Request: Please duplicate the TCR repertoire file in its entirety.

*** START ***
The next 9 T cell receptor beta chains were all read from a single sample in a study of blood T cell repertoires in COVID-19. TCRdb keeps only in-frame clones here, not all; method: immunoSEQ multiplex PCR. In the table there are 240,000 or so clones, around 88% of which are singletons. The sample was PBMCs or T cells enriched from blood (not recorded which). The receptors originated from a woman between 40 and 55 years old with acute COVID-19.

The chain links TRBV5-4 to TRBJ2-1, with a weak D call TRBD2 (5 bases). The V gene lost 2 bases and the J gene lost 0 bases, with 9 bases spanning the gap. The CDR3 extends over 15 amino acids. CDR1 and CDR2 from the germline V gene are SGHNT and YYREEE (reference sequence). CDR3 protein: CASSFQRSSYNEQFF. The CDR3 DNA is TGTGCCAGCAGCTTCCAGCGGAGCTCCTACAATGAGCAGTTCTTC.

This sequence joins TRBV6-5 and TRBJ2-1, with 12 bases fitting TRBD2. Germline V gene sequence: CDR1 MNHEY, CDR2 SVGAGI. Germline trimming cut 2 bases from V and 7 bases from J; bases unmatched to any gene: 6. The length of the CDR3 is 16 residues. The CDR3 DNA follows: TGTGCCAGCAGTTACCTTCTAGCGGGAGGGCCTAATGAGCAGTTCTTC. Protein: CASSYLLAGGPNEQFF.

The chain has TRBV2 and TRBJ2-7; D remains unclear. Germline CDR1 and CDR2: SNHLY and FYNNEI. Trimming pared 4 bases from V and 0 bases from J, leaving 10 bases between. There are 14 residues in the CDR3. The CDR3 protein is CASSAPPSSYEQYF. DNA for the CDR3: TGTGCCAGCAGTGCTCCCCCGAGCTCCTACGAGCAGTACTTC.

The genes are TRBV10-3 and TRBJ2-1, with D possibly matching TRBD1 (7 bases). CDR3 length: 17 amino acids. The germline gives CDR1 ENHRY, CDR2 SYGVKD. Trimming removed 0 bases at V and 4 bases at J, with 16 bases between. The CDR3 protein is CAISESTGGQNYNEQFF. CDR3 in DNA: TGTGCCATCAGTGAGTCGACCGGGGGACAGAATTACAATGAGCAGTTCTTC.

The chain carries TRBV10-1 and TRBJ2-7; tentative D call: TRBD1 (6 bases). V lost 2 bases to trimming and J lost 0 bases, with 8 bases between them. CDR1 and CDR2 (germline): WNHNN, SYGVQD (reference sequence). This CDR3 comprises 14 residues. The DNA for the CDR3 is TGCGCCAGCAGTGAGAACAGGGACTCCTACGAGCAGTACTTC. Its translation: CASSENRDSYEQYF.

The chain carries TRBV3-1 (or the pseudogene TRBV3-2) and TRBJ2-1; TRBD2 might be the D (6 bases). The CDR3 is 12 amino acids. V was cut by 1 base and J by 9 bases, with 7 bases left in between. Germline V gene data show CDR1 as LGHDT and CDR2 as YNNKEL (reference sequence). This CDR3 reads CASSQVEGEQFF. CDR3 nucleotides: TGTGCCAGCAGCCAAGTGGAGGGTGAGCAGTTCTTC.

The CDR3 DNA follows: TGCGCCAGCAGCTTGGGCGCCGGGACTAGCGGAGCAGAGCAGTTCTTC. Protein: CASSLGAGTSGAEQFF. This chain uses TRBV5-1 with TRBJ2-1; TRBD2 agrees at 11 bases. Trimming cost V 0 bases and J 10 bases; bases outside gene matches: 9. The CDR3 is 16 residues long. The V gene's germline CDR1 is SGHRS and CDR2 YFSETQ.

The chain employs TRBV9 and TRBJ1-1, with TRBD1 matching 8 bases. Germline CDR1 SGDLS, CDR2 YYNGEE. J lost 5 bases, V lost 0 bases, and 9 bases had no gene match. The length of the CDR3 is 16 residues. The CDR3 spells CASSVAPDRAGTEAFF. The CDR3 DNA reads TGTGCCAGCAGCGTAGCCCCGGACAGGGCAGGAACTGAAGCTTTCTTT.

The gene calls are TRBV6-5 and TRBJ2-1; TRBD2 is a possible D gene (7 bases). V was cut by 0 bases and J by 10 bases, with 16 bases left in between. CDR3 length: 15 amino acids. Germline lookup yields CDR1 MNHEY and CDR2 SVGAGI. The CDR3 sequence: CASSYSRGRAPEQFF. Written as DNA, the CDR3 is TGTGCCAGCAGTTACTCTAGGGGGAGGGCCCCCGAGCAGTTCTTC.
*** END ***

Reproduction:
The next 9 T cell receptor beta chains were all read from a single sample in a study of blood T cell repertoires in COVID-19. TCRdb keeps only in-frame clones here, not all; method: immunoSEQ multiplex PCR. In the table there are 240,000 or so clones, around 88% of which are singletons. The sample was PBMCs or T cells enriched from blood (not recorded which). The receptors originated from a woman between 40 and 55 years old with acute COVID-19.

The chain links TRBV5-4 to TRBJ2-1, with a weak D call TRBD2 (5 bases). The V gene lost 2 bases and the J gene lost 0 bases, with 9 bases spanning the gap. The CDR3 extends over 15 amino acids. CDR1 and CDR2 from the germline V gene are SGHNT and YYREEE (reference sequence). CDR3 protein: CASSFQRSSYNEQFF. The CDR3 DNA is TGTGCCAGCAGCTTCCAGCGGAGCTCCTACAATGAGCAGTTCTTC.

This sequence joins TRBV6-5 and TRBJ2-1, with 12 bases fitting TRBD2. Germline V gene sequence: CDR1 MNHEY, CDR2 SVGAGI. Germline trimming cut 2 bases from V and 7 bases from J; bases unmatched to any gene: 6. The length of the CDR3 is 16 residues. The CDR3 DNA follows: TGTGCCAGCAGTTACCTTCTAGCGGGAGGGCCTAATGAGCAGTTCTTC. Protein: CASSYLLAGGPNEQFF.

The chain has TRBV2 and TRBJ2-7; D remains unclear. Germline CDR1 and CDR2: SNHLY and FYNNEI. Trimming pared 4 bases from V and 0 bases from J, leaving 10 bases between. There are 14 residues in the CDR3. The CDR3 protein is CASSAPPSSYEQYF. DNA for the CDR3: TGTGCCAGCAGTGCTCCCCCGAGCTCCTACGAGCAGTACTTC.

The genes are TRBV10-3 and TRBJ2-1, with D possibly matching TRBD1 (7 bases). CDR3 length: 17 amino acids. The germline gives CDR1 ENHRY, CDR2 SYGVKD. Trimming removed 0 bases at V and 4 bases at J, with 16 bases between. The CDR3 protein is CAISESTGGQNYNEQFF. CDR3 in DNA: TGTGCCATCAGTGAGTCGACCGGGGGACAGAATTACAATGAGCAGTTCTTC.

The chain carries TRBV10-1 and TRBJ2-7; tentative D call: TRBD1 (6 bases). V lost 2 bases to trimming and J lost 0 bases, with 8 bases between them. CDR1 and CDR2 (germline): WNHNN, SYGVQD (reference sequence). This CDR3 comprises 14 residues. The DNA for the CDR3 is TGCGCCAGCAGTGAGAACAGGGACTCCTACGAGCAGTACTTC. Its translation: CASSENRDSYEQYF.

The chain carries TRBV3-1 (or the pseudogene TRBV3-2) and TRBJ2-1; TRBD2 might be the D (6 bases). The CDR3 is 12 amino acids. V was cut by 1 base and J by 9 bases, with 7 bases left in between. Germline V gene data show CDR1 as LGHDT and CDR2 as YNNKEL (reference sequence). This CDR3 reads CASSQVEGEQFF. CDR3 nucleotides: TGTGCCAGCAGCCAAGTGGAGGGTGAGCAGTTCTTC.

The CDR3 DNA follows: TGCGCCAGCAGCTTGGGCGCCGGGACTAGCGGAGCAGAGCAGTTCTTC. Protein: CASSLGAGTSGAEQFF. This chain uses TRBV5-1 with TRBJ2-1; TRBD2 agrees at 11 bases. Trimming cost V 0 bases and J 10 bases; bases outside gene matches: 9. The CDR3 is 16 residues long. The V gene's germline CDR1 is SGHRS and CDR2 YFSETQ.

The chain employs TRBV9 and TRBJ1-1, with TRBD1 matching 8 bases. Germline CDR1 SGDLS, CDR2 YYNGEE. J lost 5 bases, V lost 0 bases, and 9 bases had no gene match. The length of the CDR3 is 16 residues. The CDR3 spells CASSVAPDRAGTEAFF. The CDR3 DNA reads TGTGCCAGCAGCGTAGCCCCGGACAGGGCAGGAACTGAAGCTTTCTTT.

The gene calls are TRBV6-5 and TRBJ2-1; TRBD2 is a possible D gene (7 bases). V was cut by 0 bases and J by 10 bases, with 16 bases left in between. CDR3 length: 15 amino acids. Germline lookup yields CDR1 MNHEY and CDR2 SVGAGI. The CDR3 sequence: CASSYSRGRAPEQFF. Written as DNA, the CDR3 is TGTGCCAGCAGTTACTCTAGGGGGAGGGCCCCCGAGCAGTTCTTC.